Don’t become complacent with auto-enrolment

For thousands of businesses across Britain, the new auto-enrolment regulations will no longer be looming on the distant horizon but already up and running.

With the staggered “staging dates” from the Pensions Regulator having been rolling forward since 2014, it’s likely that the majority of Britain’s SMEs are already auto-enrolling their staff. But that doesn’t mean there aren’t still complexities for employers when it comes to making sure they continue to comply with the rules.

Clearly, this will include the employment of new members of staff – whether casually or full-time – for whom auto-enrolment decisions still need to be made. And with last year’s announcement that the Government spend on enforcing the rules was nearly doubling, from £21.3m to £40.4m, it’s clear the regulators mean business.

So what should employers continue to be looking out for?

  1. Check the thresholds: Each year the government will review the earnings thresholds for automatic enrolment so employers need to check these figures on www.thepensionsregulator.gov.uk. This year the earnings trigger for auto-enrolment has stayed the same as it was last tax year (2014/5) at £10,000. But the upper level has increased slightly to £42,325 from £41,865 last year.
  2. Don’t forget new members of staff: When taking on new members of staff, remain rigorous about checking eligibility. It’s very important to know what kind of contracts employees have – for example, whether they are self-employed or employed by you. The Pensions Regulator offers only guidance on this, drawing a difference between contracts for or of services. For small companies without large HR departments, it may well be worthwhile to take professional advice on how to identify different types of workers as you continue to take them on.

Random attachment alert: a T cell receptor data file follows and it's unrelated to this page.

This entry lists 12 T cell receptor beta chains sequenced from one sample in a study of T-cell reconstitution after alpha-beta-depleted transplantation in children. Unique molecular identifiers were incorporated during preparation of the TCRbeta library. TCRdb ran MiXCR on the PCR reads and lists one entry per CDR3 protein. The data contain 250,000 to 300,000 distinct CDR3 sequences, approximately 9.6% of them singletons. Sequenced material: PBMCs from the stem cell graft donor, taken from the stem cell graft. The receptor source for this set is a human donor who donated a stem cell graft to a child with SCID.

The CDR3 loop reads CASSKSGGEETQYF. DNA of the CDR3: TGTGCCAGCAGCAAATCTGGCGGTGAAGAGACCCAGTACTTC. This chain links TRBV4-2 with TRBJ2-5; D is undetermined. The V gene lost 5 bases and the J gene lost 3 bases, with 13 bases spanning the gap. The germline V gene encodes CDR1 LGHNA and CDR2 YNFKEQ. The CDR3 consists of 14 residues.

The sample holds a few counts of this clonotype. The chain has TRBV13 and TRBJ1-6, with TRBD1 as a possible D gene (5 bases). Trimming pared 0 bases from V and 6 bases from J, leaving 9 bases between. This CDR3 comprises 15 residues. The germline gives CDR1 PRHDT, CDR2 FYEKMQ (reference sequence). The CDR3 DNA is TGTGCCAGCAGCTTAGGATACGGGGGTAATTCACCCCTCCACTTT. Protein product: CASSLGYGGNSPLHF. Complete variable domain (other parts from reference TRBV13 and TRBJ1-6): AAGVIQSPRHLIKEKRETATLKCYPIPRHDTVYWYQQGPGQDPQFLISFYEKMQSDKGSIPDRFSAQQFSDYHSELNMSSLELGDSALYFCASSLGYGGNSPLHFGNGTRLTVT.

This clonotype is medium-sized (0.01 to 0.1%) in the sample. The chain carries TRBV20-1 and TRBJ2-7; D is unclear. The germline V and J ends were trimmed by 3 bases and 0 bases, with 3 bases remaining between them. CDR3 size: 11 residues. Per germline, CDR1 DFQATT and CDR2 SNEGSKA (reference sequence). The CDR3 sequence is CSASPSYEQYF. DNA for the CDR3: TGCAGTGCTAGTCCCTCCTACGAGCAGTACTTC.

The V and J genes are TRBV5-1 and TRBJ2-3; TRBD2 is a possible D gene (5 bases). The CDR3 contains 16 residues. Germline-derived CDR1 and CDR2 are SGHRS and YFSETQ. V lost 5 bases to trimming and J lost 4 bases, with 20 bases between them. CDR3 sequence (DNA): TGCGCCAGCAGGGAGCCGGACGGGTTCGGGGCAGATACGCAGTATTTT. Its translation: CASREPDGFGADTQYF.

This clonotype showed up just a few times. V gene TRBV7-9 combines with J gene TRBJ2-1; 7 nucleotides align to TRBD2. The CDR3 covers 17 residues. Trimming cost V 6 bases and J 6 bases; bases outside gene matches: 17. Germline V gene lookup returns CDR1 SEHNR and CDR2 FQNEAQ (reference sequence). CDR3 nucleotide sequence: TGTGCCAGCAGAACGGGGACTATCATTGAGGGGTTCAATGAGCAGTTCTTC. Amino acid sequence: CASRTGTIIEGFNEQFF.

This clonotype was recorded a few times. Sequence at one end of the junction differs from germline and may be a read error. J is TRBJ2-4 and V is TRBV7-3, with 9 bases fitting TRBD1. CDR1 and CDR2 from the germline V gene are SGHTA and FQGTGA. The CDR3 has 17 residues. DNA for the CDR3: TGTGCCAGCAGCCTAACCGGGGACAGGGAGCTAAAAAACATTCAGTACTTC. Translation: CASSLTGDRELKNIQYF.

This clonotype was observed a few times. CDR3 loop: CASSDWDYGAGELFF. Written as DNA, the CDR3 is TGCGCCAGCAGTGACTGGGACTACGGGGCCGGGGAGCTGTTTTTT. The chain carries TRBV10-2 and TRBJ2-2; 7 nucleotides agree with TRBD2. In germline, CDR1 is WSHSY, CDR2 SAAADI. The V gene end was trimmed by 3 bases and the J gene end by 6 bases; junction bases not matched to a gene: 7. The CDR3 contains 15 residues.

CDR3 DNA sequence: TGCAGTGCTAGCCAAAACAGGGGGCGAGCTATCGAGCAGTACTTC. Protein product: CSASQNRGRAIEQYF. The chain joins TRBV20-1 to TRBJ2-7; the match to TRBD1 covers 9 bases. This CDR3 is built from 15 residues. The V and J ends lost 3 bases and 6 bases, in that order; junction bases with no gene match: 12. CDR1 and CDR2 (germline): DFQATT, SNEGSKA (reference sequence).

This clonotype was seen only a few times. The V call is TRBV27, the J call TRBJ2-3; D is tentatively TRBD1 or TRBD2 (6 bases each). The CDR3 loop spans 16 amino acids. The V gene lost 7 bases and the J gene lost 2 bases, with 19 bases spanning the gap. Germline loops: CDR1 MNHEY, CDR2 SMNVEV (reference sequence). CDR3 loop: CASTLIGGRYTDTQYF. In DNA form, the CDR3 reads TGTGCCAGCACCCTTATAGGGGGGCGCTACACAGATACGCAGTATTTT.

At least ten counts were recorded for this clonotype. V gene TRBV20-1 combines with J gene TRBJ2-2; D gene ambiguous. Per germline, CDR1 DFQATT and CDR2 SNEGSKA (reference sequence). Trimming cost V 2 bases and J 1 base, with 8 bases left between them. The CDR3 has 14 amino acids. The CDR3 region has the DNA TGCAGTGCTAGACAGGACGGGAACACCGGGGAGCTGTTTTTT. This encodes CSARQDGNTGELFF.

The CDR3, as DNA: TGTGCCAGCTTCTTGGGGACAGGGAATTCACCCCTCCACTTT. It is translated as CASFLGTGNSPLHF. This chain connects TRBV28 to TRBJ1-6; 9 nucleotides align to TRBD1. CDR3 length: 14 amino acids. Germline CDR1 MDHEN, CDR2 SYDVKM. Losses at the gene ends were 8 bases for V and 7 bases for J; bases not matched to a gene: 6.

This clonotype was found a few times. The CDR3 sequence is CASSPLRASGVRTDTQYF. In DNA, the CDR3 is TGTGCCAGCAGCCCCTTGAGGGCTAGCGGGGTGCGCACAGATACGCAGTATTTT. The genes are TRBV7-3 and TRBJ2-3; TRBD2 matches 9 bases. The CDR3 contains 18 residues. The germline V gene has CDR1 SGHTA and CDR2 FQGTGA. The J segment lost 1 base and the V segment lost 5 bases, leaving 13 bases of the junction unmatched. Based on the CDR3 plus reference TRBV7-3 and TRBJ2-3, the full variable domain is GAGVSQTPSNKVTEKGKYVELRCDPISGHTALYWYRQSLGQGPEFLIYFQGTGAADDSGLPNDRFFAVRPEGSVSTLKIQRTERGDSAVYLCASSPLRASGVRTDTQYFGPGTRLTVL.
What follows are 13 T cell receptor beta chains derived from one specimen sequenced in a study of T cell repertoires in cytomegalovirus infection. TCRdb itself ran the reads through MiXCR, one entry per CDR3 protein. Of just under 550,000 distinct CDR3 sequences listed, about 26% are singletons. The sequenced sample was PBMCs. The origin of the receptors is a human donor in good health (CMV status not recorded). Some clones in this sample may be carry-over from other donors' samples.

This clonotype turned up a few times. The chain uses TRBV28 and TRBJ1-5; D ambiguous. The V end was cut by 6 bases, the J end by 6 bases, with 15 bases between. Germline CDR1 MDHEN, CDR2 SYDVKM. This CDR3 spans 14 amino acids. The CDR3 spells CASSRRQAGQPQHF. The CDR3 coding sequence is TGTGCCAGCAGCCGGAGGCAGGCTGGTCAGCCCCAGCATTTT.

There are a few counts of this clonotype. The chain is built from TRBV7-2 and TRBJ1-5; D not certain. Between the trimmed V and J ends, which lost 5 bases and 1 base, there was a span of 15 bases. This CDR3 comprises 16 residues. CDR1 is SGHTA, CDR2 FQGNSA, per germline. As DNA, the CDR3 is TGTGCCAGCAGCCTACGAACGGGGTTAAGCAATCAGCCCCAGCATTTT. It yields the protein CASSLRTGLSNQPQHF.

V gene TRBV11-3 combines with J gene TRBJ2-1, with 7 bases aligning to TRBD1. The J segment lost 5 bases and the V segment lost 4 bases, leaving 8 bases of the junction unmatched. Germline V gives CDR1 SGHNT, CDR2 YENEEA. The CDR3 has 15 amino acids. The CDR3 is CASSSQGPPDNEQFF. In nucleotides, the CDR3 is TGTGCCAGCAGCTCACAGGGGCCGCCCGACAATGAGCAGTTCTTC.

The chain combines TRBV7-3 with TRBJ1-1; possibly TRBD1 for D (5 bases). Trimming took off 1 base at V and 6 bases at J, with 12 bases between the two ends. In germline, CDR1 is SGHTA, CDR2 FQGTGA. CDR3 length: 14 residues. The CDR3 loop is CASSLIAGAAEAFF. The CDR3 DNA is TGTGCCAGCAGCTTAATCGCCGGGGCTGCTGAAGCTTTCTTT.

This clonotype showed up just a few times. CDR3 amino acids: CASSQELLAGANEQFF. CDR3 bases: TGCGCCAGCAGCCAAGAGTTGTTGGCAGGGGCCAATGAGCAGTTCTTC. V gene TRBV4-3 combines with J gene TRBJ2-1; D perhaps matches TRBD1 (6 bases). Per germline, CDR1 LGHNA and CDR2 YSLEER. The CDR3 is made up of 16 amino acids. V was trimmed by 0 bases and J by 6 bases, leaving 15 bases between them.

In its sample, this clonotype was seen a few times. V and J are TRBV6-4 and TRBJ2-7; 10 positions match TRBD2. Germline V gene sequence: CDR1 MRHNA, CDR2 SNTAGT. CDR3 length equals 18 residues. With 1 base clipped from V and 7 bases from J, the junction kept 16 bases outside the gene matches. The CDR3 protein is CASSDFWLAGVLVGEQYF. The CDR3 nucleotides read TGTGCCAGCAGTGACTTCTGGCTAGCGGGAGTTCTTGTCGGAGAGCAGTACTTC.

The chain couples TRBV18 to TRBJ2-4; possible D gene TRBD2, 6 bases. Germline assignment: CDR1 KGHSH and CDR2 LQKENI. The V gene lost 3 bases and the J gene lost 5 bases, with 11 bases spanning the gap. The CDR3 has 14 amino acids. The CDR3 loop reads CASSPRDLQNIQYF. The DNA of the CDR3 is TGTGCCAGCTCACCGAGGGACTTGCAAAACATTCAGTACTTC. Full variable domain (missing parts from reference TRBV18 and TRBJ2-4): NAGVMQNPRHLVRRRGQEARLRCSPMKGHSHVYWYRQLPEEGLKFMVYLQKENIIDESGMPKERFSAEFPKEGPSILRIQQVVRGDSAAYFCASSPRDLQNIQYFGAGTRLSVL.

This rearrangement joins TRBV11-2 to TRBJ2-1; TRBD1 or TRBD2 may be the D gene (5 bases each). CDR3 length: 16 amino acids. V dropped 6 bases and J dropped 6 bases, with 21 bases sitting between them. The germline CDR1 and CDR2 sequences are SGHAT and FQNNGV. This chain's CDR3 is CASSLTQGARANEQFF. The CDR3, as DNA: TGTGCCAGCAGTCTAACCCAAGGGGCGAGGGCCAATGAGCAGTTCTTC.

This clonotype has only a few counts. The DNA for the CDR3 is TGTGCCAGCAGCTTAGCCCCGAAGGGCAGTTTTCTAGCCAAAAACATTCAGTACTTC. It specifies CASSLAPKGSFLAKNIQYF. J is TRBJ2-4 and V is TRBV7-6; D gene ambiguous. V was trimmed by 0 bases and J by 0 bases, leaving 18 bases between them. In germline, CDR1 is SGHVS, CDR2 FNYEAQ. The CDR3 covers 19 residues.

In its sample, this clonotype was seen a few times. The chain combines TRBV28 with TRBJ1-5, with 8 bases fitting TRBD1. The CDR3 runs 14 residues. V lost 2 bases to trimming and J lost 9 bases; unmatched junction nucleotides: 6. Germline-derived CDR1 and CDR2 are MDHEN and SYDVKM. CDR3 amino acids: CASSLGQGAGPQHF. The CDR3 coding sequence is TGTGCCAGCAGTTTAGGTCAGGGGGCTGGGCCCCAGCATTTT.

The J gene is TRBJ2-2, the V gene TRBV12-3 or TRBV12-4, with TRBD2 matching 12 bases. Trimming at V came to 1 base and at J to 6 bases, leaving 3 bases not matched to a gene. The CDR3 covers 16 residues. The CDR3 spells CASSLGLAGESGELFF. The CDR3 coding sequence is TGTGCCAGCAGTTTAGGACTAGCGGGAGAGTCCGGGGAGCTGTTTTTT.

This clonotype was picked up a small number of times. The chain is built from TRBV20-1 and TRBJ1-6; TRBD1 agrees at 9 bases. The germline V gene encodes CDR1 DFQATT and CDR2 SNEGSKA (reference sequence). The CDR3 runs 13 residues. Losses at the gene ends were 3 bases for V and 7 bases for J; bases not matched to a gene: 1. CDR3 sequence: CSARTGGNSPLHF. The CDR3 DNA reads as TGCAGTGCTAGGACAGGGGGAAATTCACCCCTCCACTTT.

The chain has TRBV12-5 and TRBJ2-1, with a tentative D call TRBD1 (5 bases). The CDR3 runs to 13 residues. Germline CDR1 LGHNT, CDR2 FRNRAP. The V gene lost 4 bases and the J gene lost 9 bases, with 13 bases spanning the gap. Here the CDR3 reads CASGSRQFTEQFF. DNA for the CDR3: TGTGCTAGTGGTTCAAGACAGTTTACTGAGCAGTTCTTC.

3. Continue to communicate: As with when companies signed up to auto-enrolment, it’s still imperative to maintain the same levels of communication about the rules with all new staff members as it was when signing up to the new system in the first place. For all new employees, you need to communicate clearly what the auto-enrolment rules are and let them know that they are automatically enrolled if they meet the correct age and earnings criteria, but can opt out if they wish. Also, as with before, if employees don’t meet the criteria – if they’re under 22, don’t work in the UK or earn under £10,000 – they still get the option of signing up to auto-enrolment but it may mean that you as their employer don’t have to make contributions to their pension pot.
  4. Don’t forget about your existing staff: If any employees opted out of auto-enrolment when it was first put in place, remember that as their employer it is your duty to re-enrol them every three years – which still gives them the choice to opt out again if they want. Remember that the law places the burden or responsibility firmly on the employer: they cannot be penalised for forgetting the rules, but you certainly can!

 


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Lee Maddock

Chartered Financial Planner Lee Maddock trained as an accountant and having spent a majority of his career working at organisations like Scottish Equitable, is now Director at Millbank Financial Solutions which specialises in financial planning for SMEs, as well as personal finance issues including longevity, retirement planning and family protection investment.

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Chartered Financial Planner Lee Maddock trained as an accountant and having spent a majority of his career working at organisations like Scottish Equitable, is now Director at Millbank Financial Solutions which specialises in financial planning for SMEs, as well as personal finance issues including longevity, retirement planning and family protection investment.